The bug delayed his graduation date by a couple of years, as Phillips took semesters off to work on campaigns. The first was in 2004 as political director on the Texas congressional campaign of Lyle Thorstenson, where he put together his first get-out-the-vote operation.
After the unsuccessful primary, media consultant Sonny Scott recommended Phillips move to southwest Virginia to serve the same role in Kevin Triplett’s congressional campaign for the general. Afterward, the NRCC asked him to help with now-Rep. Charles Boustany Jr.’s runoff in Louisiana.
Phillips finished his degree in spring 2005 before GOP operative Ward Baker asked him to run Anne B. Crockett-Stark’s campaign for Virginia delegate — his first race as campaign manager. On a shoestring budget, Phillips lived in an abandoned gas station, and the campaign was run out of a condemned house, where he laid down a linoleum floor and painted the walls.
The Red Jeep
As Phillips crisscrossed the country for campaigns, followed by field work for the NRCC and RSLC, the one constant was his 1999 red Jeep Grand Cherokee. After a dozen campaigns and nearly 200,000 miles, the SUV has been through a lot — it’s on its second engine, transmission and driver-side bucket seat, and the ceiling is completely covered in campaign stickers.
As he regularly does, Phillips had to jump-start the Jeep last week when he took CQ Roll Call on a quick spin. The engine’s screeching moan leaves the impression it might be suffering through its final days, but after his rookie season as a media consultant, Phillips is just getting started.
“I wasn’t going to be able to pitch against [GOP consultant heavyweights] Mike McElwain and Scott Howell and Fred Davis for congressional clients, but I could sure go to Mississippi and pitch against whoever was doing stuff down there for state Senate clients,” Phillips said.
RedPrint’s first ad ever, in 2011, was for a Mississippi agriculture commissioner candidate. It earned the firm a Pollie Award, which led to work for the NRCC and Rep. Kristi Noem, R-S.D., Phillips’ home-state congresswoman.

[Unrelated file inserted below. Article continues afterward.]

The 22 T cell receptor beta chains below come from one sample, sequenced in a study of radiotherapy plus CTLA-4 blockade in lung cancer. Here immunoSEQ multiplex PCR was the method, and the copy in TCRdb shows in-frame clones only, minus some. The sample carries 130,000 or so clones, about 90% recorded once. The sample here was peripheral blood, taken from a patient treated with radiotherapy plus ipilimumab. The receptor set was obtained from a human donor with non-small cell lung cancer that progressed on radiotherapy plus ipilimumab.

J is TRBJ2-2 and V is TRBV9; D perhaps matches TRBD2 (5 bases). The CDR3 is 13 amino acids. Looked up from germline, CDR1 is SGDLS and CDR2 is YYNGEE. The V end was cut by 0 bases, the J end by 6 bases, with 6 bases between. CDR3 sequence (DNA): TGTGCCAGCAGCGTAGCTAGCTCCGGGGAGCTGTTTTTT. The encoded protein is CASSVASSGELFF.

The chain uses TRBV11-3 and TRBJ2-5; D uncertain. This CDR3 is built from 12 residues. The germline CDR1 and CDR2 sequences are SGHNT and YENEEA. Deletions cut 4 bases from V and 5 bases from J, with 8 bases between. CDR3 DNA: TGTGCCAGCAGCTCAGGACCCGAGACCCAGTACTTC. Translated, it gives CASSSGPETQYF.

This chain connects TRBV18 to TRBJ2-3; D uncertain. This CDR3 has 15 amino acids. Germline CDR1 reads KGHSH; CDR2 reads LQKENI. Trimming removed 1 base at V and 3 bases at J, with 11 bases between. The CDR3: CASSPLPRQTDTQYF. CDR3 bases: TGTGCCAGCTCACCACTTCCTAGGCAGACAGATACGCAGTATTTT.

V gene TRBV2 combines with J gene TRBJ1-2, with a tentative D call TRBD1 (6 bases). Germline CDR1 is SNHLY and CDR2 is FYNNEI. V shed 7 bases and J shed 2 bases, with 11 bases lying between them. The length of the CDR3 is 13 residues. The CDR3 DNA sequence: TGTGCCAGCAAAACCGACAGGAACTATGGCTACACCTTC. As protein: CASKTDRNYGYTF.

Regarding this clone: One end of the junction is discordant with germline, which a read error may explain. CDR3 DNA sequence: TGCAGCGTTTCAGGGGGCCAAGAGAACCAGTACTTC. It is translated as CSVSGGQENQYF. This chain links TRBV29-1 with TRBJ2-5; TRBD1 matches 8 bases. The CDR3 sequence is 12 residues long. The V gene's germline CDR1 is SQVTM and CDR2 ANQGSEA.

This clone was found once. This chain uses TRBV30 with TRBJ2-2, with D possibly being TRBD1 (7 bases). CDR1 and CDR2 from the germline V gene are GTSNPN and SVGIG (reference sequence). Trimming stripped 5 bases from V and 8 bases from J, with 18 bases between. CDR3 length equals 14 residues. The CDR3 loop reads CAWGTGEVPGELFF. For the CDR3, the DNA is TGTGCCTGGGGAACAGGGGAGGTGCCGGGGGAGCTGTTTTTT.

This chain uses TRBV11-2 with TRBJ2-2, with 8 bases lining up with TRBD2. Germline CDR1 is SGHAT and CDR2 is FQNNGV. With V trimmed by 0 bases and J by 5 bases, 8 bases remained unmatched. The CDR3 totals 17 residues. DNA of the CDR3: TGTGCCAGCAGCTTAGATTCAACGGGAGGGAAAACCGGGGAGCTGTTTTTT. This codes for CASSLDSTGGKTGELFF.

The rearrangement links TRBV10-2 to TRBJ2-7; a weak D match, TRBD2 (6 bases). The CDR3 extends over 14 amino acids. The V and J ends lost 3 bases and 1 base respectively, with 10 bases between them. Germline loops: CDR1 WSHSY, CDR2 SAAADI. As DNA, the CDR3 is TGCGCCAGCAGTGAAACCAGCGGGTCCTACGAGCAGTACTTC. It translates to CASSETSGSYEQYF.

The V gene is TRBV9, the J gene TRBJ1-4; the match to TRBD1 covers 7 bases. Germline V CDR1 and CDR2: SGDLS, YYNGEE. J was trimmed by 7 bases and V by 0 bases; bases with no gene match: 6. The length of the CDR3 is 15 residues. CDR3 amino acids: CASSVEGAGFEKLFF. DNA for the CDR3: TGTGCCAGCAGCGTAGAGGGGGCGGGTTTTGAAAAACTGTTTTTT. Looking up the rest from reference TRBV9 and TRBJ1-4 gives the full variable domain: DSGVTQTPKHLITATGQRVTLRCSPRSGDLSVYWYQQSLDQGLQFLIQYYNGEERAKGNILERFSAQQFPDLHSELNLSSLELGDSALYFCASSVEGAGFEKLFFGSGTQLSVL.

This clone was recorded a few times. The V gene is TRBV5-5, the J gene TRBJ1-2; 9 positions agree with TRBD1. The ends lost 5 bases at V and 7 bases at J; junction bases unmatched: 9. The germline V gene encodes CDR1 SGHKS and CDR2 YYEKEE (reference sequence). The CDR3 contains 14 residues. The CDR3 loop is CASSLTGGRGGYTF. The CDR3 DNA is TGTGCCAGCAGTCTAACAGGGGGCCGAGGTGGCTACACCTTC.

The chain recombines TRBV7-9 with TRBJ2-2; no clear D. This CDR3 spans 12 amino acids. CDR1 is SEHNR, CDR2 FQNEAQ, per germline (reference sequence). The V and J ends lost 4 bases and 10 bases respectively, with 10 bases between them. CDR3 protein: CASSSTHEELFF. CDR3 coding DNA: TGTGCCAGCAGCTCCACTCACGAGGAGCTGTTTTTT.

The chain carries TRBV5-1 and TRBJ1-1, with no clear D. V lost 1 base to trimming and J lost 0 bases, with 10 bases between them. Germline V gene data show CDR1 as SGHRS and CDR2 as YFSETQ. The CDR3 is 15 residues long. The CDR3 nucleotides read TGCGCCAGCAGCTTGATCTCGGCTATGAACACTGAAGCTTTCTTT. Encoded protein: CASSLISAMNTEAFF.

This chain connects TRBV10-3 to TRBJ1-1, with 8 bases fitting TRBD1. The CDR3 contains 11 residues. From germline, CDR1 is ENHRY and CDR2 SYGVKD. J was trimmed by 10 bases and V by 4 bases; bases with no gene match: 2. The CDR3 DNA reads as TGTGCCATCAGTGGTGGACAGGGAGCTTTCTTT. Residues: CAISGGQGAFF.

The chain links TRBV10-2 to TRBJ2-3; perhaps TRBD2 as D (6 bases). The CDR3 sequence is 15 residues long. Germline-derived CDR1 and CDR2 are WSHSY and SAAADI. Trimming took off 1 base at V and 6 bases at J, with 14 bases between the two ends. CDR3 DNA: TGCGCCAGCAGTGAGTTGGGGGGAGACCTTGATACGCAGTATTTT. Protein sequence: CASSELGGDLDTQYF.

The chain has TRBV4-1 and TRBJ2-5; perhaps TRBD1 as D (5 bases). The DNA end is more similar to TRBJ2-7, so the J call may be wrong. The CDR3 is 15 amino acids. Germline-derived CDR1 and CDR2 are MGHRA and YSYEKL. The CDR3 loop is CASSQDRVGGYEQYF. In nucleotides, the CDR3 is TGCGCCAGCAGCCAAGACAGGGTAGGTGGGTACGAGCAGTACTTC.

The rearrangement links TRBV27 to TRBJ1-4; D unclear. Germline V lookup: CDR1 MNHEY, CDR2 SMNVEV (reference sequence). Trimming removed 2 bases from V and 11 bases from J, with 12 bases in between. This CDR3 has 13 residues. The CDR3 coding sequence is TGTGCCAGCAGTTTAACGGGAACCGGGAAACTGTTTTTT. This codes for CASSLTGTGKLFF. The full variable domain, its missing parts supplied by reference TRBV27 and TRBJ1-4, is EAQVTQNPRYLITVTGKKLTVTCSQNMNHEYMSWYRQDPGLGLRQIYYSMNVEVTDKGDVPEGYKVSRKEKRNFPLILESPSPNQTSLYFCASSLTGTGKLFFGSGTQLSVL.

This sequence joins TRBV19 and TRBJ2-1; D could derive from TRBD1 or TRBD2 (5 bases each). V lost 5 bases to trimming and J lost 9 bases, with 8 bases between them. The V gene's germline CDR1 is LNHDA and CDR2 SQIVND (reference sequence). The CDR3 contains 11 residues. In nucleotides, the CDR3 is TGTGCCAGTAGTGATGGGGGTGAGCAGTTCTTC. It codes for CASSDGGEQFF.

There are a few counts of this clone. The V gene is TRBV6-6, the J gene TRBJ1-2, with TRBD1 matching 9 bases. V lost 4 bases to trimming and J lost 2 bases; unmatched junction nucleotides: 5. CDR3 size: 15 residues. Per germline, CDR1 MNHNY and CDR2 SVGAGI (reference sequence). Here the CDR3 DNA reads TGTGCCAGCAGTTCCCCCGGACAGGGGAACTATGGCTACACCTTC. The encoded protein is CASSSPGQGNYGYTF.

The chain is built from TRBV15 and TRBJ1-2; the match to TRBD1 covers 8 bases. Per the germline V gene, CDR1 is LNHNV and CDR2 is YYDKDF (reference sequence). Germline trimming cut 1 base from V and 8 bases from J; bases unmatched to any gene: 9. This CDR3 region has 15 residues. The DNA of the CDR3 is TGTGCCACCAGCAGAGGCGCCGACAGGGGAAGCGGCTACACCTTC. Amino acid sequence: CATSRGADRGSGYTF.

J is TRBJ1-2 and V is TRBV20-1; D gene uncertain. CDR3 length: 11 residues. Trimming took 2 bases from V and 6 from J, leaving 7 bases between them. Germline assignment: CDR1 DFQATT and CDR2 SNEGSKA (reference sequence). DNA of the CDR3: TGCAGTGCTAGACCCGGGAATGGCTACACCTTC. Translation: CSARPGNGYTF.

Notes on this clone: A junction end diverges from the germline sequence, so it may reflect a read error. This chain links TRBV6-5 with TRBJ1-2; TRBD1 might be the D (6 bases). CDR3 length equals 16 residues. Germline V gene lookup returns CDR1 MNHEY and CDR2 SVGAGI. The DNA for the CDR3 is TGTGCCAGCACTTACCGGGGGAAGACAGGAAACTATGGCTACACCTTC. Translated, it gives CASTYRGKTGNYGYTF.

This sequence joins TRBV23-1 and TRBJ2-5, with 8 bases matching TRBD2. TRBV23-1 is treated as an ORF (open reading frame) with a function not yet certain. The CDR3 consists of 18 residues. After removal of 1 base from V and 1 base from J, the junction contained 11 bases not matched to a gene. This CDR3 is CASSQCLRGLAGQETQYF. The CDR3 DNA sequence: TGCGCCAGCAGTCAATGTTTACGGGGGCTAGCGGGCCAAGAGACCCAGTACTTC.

The Jeep made a cameo in an NRCC ad against Rep.-elect Steven Horsford, D-Nev. An actor playing Horsford crashed a car into the Jeep and then drove off, part of an ad campaign arguing that Horsford played by his own rules.
Another NRCC ad Phillips produced against a few California Democrats riffed on John Hancock ads that featured no talking — just people texting or chatting online to convey the message. The format allowed Phillips to shoot the ad before the Supreme Court ruled on the health care law in June, then slide in the text based on whatever happened. The court upheld the law on a Thursday, Phillips finished the ads in a few hours, and the NRCC launched the inexpensive campaign the following Monday.
“In a world that’s filled with consultants and vendors, he’s found a way to stick out amongst the crowd very quickly,” said Brian O. Walsh, president of the American Action Network and a friend of Phillips. “He’s part of this universe of the next generation of folks that are stepping into the marketplace.”
Rep. Bill Cassidy has his blood drawn by Alesha Barbour during a free hepatitis screening in the Rayburn House Office Building hosted by the Congressional Viral Hepatitis Caucus to recognize "National Viral Hepatitis Testing Day."
Roll Call has launched a new feature, Hill Navigator, to advise congressional staffers and would-be staffers on how to manage workplace issues on Capitol Hill. Please send us your questions anything from office etiquette, to handling awkward moments, to what happens when the work life gets too personal. Submissions will be treated anonymously.